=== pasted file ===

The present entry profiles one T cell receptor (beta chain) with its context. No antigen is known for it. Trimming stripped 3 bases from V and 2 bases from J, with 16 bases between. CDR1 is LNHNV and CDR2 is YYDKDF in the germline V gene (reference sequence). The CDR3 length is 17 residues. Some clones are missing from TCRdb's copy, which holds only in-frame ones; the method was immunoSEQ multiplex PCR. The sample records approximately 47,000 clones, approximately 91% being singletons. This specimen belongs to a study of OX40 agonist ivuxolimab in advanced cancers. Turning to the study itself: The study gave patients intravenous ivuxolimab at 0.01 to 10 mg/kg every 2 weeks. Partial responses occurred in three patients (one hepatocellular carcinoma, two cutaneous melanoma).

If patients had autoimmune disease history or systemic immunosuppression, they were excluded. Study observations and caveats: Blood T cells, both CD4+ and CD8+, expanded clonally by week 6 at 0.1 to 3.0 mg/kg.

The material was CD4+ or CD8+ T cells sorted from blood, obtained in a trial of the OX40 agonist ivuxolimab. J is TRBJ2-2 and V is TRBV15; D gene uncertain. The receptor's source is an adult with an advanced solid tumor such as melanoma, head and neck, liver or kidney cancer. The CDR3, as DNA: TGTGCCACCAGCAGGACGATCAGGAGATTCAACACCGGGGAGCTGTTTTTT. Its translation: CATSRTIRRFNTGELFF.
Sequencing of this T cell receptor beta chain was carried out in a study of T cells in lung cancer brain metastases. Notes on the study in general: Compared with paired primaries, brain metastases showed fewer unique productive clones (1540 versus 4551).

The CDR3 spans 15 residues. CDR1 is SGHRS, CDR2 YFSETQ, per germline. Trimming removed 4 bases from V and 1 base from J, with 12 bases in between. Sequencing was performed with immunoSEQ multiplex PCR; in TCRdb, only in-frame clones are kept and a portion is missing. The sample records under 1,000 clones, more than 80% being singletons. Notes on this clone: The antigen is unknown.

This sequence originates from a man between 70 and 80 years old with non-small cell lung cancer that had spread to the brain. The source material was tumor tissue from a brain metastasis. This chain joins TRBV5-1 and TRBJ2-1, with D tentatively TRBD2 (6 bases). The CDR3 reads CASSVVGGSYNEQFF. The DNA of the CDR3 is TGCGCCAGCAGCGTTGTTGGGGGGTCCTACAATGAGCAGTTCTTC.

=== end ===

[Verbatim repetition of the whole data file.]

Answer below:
The present entry profiles one T cell receptor (beta chain) with its context. No antigen is known for it. Trimming stripped 3 bases from V and 2 bases from J, with 16 bases between. CDR1 is LNHNV and CDR2 is YYDKDF in the germline V gene (reference sequence). The CDR3 length is 17 residues. Some clones are missing from TCRdb's copy, which holds only in-frame ones; the method was immunoSEQ multiplex PCR. The sample records approximately 47,000 clones, approximately 91% being singletons. This specimen belongs to a study of OX40 agonist ivuxolimab in advanced cancers. Turning to the study itself: The study gave patients intravenous ivuxolimab at 0.01 to 10 mg/kg every 2 weeks. Partial responses occurred in three patients (one hepatocellular carcinoma, two cutaneous melanoma).

If patients had autoimmune disease history or systemic immunosuppression, they were excluded. Study observations and caveats: Blood T cells, both CD4+ and CD8+, expanded clonally by week 6 at 0.1 to 3.0 mg/kg.

The material was CD4+ or CD8+ T cells sorted from blood, obtained in a trial of the OX40 agonist ivuxolimab. J is TRBJ2-2 and V is TRBV15; D gene uncertain. The receptor's source is an adult with an advanced solid tumor such as melanoma, head and neck, liver or kidney cancer. The CDR3, as DNA: TGTGCCACCAGCAGGACGATCAGGAGATTCAACACCGGGGAGCTGTTTTTT. Its translation: CATSRTIRRFNTGELFF.
Sequencing of this T cell receptor beta chain was carried out in a study of T cells in lung cancer brain metastases. Notes on the study in general: Compared with paired primaries, brain metastases showed fewer unique productive clones (1540 versus 4551).

The CDR3 spans 15 residues. CDR1 is SGHRS, CDR2 YFSETQ, per germline. Trimming removed 4 bases from V and 1 base from J, with 12 bases in between. Sequencing was performed with immunoSEQ multiplex PCR; in TCRdb, only in-frame clones are kept and a portion is missing. The sample records under 1,000 clones, more than 80% being singletons. Notes on this clone: The antigen is unknown.

This sequence originates from a man between 70 and 80 years old with non-small cell lung cancer that had spread to the brain. The source material was tumor tissue from a brain metastasis. This chain joins TRBV5-1 and TRBJ2-1, with D tentatively TRBD2 (6 bases). The CDR3 reads CASSVVGGSYNEQFF. The DNA of the CDR3 is TGCGCCAGCAGCGTTGTTGGGGGGTCCTACAATGAGCAGTTCTTC.